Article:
ATLANTA – Georgia Gov. Brian Kemp today at the State Capitol announced Mercer University’s fourth and final class of Woodrow Wilson Georgia Teaching Fellows.
The successful five-year partnership between the state and the Woodrow Wilson National Fellowship Foundation has strengthened Georgia’s ongoing commitment to close the achievement gap and provide all students with high-quality teachers by preparing nearly 200 outstanding beginning educators to lead science, technology, engineering and math (STEM) classes in high-need secondary schools.
In addition to Mercer, Columbus State University, Georgia State University, Kennesaw State University and Piedmont College have participated in the fellowship program, which began in 2014.
“As governor, I am committed to providing a world-class education to Georgia students, regardless of their ZIP code, and we need the best and brightest educators to reach this objective,” Gov. Kemp said. “I am deeply grateful for the Woodrow Wilson National Fellowship Foundation’s efforts to improve our teacher pipeline, and I applaud the incoming class of fellows for accepting the call to public service.”
The Woodrow Wilson Teaching Fellowship focuses on preparing top-quality educators for many of Georgia’s most underserved public schools. Each fellow receives $20,000 to complete a specially designed, cutting-edge master’s degree program based on a yearlong classroom experience. In return, fellows commit to teach for three years in the urban and rural Georgia schools that most need strong STEM teachers. Throughout the three-year commitment, fellows receive ongoing support and mentoring.
“Five years ago, the Georgia Teaching Fellowship began its work to help close the state’s achievement gap and ensure the best STEM educators possible for all learners,” Woodrow Wilson Foundation President Rajiv Vinnakota said. “We are proud of the nearly 200 educators who have been part of this program to date and applaud Gov. Kemp, our university and K-12 partners and the Woodruff Foundation for their collective commitment to improve the quality and size of Georgia’s teacher pipeline.”
Mercer’s fourth class of fellows consists of nine recent graduates or career-changers with strong backgrounds in the STEM disciplines. They include Jamie Hurd Baggett from Fayetteville, North Carolina; Laurice Chao from Arcadia, California; Rodney Davis from Cleveland, Ohio; Alexa Gaston from Atlanta; Brianna Harris from Chicago, Illinois; Adam Landin from Albany; Alec Powers from Thomson; Erik Sylvain from Jackson; and Akinmayowa Akinkunmi from Douglasville. Sylvain (CLA ’18) and Landin (CLA ’19) previously earned undergraduate degrees in math and chemistry, respectively, from Mercer.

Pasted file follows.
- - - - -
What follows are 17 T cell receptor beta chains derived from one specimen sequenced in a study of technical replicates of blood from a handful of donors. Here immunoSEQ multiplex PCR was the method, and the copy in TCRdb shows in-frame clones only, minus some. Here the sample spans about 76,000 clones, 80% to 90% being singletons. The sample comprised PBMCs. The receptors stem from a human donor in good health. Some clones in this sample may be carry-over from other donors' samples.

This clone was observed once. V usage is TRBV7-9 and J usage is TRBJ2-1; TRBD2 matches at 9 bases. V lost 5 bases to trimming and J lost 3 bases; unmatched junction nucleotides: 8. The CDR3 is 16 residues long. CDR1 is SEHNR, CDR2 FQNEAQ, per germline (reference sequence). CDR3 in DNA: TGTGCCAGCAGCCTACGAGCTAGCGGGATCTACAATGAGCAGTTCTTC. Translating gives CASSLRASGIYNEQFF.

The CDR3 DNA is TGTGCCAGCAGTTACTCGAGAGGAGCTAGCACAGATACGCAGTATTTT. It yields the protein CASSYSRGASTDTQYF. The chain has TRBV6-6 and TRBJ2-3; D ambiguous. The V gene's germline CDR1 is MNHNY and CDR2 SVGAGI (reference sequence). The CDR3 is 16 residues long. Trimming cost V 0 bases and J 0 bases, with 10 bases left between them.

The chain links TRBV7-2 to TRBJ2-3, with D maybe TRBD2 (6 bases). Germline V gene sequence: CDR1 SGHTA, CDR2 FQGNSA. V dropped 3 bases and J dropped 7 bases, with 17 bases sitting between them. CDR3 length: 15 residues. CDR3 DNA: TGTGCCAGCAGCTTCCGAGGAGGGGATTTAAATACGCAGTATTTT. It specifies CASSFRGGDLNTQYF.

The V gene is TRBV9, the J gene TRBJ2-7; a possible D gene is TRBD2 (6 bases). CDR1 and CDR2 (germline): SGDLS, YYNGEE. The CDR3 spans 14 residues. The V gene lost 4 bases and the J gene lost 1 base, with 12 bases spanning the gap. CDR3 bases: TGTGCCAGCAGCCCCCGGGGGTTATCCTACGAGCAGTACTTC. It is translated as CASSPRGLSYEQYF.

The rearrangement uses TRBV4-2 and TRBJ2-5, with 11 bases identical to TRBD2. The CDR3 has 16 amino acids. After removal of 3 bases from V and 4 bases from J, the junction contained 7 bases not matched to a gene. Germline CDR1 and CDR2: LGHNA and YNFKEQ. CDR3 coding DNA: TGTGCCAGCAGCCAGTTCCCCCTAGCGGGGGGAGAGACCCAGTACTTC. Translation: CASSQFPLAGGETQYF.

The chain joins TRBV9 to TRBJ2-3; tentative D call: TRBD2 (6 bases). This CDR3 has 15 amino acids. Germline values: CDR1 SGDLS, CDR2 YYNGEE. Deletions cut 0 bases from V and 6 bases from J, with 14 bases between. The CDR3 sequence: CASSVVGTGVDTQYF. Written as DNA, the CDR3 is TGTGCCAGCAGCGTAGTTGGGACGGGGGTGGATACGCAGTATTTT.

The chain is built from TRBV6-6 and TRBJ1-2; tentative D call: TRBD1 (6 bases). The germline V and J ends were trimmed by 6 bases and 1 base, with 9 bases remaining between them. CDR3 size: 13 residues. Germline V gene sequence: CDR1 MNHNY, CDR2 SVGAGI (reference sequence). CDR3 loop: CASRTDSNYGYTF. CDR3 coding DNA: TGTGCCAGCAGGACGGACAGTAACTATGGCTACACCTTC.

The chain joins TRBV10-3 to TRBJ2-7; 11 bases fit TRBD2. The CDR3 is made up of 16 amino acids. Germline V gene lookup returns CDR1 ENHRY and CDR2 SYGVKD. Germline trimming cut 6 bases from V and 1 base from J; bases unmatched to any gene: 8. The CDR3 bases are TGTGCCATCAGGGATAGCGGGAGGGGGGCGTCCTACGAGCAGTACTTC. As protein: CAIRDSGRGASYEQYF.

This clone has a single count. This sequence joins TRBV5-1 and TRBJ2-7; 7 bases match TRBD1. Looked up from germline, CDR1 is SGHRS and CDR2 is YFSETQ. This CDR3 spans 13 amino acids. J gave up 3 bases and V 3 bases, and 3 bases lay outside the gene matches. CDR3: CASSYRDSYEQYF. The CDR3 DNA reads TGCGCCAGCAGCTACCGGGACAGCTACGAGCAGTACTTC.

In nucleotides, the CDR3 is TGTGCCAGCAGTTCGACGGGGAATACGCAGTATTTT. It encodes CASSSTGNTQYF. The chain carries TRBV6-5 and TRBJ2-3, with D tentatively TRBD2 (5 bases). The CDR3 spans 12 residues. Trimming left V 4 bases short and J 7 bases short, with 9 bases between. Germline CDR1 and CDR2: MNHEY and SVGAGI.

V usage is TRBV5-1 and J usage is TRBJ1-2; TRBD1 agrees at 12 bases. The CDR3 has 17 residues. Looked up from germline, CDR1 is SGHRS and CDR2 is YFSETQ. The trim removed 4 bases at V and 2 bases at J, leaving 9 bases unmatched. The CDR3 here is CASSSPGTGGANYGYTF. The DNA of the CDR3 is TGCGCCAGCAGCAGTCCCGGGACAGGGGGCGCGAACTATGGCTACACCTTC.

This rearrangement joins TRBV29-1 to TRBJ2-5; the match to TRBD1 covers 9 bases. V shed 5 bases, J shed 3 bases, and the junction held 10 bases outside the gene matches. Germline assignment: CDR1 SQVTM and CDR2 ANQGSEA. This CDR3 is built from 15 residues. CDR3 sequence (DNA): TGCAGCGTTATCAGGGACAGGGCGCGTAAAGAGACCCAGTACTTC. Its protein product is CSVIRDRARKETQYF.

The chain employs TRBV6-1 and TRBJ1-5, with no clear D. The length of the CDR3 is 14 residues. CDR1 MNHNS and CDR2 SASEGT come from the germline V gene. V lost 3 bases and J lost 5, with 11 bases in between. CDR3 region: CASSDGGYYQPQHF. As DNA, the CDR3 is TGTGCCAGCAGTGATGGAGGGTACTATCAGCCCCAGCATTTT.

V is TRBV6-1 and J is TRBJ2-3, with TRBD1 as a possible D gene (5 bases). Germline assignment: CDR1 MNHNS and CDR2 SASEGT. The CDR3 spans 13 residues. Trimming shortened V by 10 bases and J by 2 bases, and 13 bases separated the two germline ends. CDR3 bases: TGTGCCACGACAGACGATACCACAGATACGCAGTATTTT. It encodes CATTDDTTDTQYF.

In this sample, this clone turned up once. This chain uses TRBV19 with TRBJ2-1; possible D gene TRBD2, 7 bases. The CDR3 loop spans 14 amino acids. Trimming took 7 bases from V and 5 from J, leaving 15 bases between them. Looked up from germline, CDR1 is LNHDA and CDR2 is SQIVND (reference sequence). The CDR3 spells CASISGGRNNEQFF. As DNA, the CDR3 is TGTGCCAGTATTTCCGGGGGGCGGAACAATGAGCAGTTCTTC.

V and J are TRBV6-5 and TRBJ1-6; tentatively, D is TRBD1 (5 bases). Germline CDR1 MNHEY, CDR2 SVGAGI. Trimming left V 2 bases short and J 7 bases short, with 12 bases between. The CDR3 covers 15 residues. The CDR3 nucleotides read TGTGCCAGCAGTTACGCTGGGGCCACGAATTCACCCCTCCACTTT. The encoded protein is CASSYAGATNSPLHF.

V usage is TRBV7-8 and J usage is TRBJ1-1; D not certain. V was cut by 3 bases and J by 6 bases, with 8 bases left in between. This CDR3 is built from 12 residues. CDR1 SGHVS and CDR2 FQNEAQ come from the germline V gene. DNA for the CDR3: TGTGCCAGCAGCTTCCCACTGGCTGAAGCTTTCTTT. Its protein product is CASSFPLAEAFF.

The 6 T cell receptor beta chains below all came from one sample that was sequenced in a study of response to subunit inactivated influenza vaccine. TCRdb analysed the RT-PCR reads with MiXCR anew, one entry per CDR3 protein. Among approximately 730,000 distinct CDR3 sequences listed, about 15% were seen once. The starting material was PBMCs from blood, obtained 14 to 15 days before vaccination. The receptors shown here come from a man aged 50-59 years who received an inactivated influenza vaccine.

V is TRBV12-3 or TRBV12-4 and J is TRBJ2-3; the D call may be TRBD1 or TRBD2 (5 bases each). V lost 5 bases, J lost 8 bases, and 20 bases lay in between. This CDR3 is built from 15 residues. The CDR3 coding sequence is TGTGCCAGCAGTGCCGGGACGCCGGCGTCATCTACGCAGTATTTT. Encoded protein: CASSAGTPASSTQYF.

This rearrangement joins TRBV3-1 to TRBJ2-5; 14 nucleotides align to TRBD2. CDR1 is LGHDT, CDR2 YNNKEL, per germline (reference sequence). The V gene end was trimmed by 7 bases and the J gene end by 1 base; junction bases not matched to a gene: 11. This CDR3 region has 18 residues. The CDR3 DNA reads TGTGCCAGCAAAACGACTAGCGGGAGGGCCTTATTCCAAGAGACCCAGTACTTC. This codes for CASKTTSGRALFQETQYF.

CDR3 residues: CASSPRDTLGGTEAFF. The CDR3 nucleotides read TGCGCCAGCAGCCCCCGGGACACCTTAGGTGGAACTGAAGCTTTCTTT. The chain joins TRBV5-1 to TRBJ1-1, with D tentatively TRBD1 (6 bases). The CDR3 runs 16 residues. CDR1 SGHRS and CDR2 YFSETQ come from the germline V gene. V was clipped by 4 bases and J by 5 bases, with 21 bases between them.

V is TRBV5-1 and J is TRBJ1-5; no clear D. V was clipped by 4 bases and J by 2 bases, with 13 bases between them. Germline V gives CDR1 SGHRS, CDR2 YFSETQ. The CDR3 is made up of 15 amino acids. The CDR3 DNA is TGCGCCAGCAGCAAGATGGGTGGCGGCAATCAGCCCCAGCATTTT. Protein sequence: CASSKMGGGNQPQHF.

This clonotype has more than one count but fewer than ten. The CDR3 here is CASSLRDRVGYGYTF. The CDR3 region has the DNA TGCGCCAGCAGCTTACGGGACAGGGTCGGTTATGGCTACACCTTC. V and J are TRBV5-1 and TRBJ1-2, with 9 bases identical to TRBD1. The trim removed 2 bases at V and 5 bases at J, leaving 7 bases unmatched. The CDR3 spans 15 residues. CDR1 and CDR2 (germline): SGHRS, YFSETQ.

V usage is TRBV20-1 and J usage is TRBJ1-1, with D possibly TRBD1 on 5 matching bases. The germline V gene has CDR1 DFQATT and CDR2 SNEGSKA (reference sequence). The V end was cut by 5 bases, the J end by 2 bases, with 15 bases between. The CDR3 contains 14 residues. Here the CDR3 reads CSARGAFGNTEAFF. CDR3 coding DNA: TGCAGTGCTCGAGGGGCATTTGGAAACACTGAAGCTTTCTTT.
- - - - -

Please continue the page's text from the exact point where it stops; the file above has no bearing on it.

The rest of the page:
“We are so proud of the work our fellows are doing in Georgia schools,” said Dr. Thomas R. Koballa Jr., dean of Mercer’s College of Education. “They are committed to improving the lives of their students.”
Additionally, Mercer and the Bibb County School District were recognized by Gov. Kemp for extending this program through the recently announced Mercer Bibb STEM Teaching Fellowship. This new program to recruit and enroll a cohort of five highly qualified teaching candidates, beginning in summer 2020, will be based on the clinical STEM M.A.T. model developed for the Woodrow Wilson Georgia Teaching Fellows program. The five fellows who will participate in the program will commit to three years of full-time employment as teacher of record in a Bibb County middle or high school.
The Woodrow Wilson Teaching Fellowship has helped transform teacher preparation in Indiana, Michigan, New Jersey, Ohio, Pennsylvania and Georgia. The Georgia program brings the Woodrow Wilson Foundation’s total commitment to the fellowship to more than $100 million nationally. Woodrow Wilson is administering the program, with in-state coordination by the Georgia Partnership for Excellence in Education and support from the Robert W. Woodruff Foundation. Current project funding is $13.7 million.
All university partners, initially selected in a statewide review by the Woodrow Wilson Foundation, spent years tailoring their teacher preparation programs to meet the fellowship’s standards for intensive clinical work and rigorous related coursework. All five participating universities received $400,000 matching grants to develop their teacher preparation programs based on standards set by the Woodrow Wilson Foundation.
The Woodrow Wilson Foundation has partnered with a wide range of school districts across the state on this effort. Mercer’s partners include the Bibb County School District, Dodge County Schools, Houston County Schools and Monroe County Schools.
About the Woodrow Wilson National Fellowship Foundation
Founded in 1945, the Woodrow Wilson National Fellowship Foundation identifies and develops the nation’s best minds to meet its most critical challenges. The Foundation supports its Fellows as the next generation of leaders shaping American society.
About the College of Education
Mercer University’s Tift College of Education – with campuses in Macon, Atlanta and the University’s two regional academic centers – prepares more professional educators than any other private institution in Georgia. Named for the former women’s college that merged with Mercer in 1986, the College of Education offers baccalaureate and graduate degrees, and is guided by the conceptual framework of the “Transforming Educator,” which supports those who aspire to grow professionally throughout their careers, while also seeking to transform the lives of students. For more information, visit education.mercer.edu.